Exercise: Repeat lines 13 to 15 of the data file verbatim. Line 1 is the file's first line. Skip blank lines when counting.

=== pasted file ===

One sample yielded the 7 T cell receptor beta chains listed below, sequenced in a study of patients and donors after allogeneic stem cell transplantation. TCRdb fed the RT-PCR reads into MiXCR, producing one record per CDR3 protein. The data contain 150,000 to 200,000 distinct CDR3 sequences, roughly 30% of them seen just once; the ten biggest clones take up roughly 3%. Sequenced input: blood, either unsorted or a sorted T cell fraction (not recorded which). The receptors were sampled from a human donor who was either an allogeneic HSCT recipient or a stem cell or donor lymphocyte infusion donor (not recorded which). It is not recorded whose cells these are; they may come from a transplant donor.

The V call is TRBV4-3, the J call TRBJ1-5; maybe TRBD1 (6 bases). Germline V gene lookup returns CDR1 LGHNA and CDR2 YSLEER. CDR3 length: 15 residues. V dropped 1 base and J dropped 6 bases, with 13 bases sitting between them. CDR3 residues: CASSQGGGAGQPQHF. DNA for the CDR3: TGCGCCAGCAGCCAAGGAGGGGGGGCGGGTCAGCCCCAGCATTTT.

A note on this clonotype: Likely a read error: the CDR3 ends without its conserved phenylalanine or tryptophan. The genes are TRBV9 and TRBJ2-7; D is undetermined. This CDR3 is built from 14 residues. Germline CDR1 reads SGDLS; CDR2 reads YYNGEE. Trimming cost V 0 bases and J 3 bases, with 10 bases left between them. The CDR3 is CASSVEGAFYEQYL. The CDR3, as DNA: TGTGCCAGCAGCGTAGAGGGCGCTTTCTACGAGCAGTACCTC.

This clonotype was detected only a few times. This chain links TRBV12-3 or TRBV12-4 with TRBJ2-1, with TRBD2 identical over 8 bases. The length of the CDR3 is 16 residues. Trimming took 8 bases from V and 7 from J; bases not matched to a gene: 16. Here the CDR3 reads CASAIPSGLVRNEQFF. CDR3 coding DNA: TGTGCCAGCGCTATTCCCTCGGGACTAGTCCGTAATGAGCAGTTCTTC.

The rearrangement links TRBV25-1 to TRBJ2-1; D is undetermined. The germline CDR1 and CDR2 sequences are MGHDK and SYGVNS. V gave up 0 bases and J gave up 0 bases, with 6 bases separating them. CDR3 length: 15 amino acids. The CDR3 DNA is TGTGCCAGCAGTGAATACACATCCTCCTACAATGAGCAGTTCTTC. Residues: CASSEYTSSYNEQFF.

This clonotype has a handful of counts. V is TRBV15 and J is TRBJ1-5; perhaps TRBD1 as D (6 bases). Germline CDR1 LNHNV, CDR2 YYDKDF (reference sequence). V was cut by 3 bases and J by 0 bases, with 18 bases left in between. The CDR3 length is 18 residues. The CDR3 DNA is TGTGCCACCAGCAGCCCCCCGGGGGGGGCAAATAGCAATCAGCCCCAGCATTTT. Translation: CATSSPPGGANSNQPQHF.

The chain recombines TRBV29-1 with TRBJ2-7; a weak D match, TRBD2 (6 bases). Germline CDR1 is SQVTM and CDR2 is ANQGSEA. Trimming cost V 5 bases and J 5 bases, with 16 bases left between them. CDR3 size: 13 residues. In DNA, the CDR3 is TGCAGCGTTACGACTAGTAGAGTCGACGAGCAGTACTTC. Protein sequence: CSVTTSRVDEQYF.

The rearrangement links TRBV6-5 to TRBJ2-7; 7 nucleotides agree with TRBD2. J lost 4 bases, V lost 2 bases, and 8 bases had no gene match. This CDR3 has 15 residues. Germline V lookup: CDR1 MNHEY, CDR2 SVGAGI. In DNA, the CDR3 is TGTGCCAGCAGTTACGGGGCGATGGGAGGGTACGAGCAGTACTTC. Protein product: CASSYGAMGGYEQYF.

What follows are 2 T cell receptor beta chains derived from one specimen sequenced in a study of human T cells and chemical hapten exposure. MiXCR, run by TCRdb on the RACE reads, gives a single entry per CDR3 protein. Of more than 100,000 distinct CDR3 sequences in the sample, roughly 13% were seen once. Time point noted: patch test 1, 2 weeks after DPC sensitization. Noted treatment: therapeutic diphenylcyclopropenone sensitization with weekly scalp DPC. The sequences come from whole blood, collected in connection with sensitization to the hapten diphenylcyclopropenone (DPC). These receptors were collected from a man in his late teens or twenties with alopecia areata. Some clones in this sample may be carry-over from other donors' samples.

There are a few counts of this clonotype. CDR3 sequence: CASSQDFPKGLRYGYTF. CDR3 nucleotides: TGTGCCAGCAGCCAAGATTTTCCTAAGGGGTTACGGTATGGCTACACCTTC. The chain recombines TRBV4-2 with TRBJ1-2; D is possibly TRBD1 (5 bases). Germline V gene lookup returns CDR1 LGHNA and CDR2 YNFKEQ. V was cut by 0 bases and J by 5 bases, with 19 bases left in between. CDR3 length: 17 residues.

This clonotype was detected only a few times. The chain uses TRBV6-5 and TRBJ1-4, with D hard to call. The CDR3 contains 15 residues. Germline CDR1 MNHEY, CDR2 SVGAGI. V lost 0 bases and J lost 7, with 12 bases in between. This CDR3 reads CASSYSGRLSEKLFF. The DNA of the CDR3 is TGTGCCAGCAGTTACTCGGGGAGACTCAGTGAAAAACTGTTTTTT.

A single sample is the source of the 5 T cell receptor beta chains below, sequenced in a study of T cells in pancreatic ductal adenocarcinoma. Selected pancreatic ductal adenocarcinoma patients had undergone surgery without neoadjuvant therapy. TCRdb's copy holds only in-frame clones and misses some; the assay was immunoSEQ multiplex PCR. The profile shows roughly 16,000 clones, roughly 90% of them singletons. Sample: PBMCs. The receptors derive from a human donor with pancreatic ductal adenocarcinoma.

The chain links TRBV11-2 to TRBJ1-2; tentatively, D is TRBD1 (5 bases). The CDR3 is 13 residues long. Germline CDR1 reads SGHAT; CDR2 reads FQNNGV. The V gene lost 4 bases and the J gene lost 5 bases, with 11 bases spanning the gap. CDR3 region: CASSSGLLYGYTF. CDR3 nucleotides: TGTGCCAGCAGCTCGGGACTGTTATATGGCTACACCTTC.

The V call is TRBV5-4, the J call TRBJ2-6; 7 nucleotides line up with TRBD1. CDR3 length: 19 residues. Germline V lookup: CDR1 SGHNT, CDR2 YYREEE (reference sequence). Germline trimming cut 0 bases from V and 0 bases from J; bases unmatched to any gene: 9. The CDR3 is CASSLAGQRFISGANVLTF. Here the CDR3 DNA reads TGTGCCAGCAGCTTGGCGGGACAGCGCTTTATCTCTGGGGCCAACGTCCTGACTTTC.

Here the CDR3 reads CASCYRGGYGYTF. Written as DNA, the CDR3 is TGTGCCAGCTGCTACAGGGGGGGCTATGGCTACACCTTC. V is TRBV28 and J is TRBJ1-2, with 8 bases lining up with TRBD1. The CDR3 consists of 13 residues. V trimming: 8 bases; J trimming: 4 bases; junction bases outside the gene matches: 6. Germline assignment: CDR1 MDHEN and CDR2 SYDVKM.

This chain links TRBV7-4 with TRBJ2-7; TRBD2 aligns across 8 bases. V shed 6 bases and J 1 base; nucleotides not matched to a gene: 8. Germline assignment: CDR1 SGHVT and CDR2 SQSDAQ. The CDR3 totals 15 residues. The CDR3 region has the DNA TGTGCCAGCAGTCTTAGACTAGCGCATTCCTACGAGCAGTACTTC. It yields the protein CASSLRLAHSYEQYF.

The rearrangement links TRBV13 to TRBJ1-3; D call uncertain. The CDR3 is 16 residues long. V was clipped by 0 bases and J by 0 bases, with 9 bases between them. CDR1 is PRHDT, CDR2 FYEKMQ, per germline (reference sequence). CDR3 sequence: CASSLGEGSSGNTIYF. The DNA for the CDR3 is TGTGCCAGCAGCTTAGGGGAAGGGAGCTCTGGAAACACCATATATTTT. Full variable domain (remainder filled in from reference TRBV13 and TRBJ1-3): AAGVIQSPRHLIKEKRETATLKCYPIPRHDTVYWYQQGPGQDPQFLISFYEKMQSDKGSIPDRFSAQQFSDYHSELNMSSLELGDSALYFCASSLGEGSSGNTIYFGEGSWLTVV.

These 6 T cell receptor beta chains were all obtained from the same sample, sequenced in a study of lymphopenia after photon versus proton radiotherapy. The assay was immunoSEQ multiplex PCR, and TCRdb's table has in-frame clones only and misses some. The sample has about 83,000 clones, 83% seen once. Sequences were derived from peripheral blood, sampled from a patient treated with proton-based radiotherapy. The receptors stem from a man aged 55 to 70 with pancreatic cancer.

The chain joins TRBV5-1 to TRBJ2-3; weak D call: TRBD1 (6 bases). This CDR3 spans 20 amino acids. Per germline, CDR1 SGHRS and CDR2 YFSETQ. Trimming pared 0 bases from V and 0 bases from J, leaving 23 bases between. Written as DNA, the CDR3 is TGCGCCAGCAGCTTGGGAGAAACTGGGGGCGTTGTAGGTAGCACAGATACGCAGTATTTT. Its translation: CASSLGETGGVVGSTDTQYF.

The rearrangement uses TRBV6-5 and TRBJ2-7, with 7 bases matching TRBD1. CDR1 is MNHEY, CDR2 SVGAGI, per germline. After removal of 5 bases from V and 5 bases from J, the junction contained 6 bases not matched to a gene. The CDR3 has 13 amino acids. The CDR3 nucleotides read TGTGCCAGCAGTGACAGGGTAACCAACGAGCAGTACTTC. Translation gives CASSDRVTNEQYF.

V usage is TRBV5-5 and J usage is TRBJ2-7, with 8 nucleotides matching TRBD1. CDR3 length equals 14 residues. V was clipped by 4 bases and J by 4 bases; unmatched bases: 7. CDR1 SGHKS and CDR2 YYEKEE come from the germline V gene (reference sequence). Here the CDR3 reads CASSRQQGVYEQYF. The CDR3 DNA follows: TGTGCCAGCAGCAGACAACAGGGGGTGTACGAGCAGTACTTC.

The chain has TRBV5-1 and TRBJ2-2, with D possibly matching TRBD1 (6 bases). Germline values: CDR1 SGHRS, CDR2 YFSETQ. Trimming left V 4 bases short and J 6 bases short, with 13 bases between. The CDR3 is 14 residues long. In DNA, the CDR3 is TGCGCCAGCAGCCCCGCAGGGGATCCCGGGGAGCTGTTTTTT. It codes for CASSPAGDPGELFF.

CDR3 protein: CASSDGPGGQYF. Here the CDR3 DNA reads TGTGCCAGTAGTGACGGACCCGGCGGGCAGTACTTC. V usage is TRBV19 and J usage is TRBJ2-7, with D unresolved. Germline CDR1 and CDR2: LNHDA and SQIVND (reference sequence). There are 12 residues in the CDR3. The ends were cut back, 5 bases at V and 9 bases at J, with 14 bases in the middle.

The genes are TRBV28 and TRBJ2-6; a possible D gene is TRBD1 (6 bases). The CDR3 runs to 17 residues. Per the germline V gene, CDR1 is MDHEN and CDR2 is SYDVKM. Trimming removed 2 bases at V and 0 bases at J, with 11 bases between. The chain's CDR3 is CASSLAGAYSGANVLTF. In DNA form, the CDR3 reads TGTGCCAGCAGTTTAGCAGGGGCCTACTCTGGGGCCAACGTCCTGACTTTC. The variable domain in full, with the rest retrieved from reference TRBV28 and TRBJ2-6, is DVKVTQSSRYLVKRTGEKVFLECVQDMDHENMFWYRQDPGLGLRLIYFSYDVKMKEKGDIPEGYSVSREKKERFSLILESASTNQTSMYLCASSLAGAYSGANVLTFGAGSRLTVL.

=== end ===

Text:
The chain links TRBV11-2 to TRBJ1-2; tentatively, D is TRBD1 (5 bases). The CDR3 is 13 residues long. Germline CDR1 reads SGHAT; CDR2 reads FQNNGV. The V gene lost 4 bases and the J gene lost 5 bases, with 11 bases spanning the gap. CDR3 region: CASSSGLLYGYTF. CDR3 nucleotides: TGTGCCAGCAGCTCGGGACTGTTATATGGCTACACCTTC.

The V call is TRBV5-4, the J call TRBJ2-6; 7 nucleotides line up with TRBD1. CDR3 length: 19 residues. Germline V lookup: CDR1 SGHNT, CDR2 YYREEE (reference sequence). Germline trimming cut 0 bases from V and 0 bases from J; bases unmatched to any gene: 9. The CDR3 is CASSLAGQRFISGANVLTF. Here the CDR3 DNA reads TGTGCCAGCAGCTTGGCGGGACAGCGCTTTATCTCTGGGGCCAACGTCCTGACTTTC.

Here the CDR3 reads CASCYRGGYGYTF. Written as DNA, the CDR3 is TGTGCCAGCTGCTACAGGGGGGGCTATGGCTACACCTTC. V is TRBV28 and J is TRBJ1-2, with 8 bases lining up with TRBD1. The CDR3 consists of 13 residues. V trimming: 8 bases; J trimming: 4 bases; junction bases outside the gene matches: 6. Germline assignment: CDR1 MDHEN and CDR2 SYDVKM.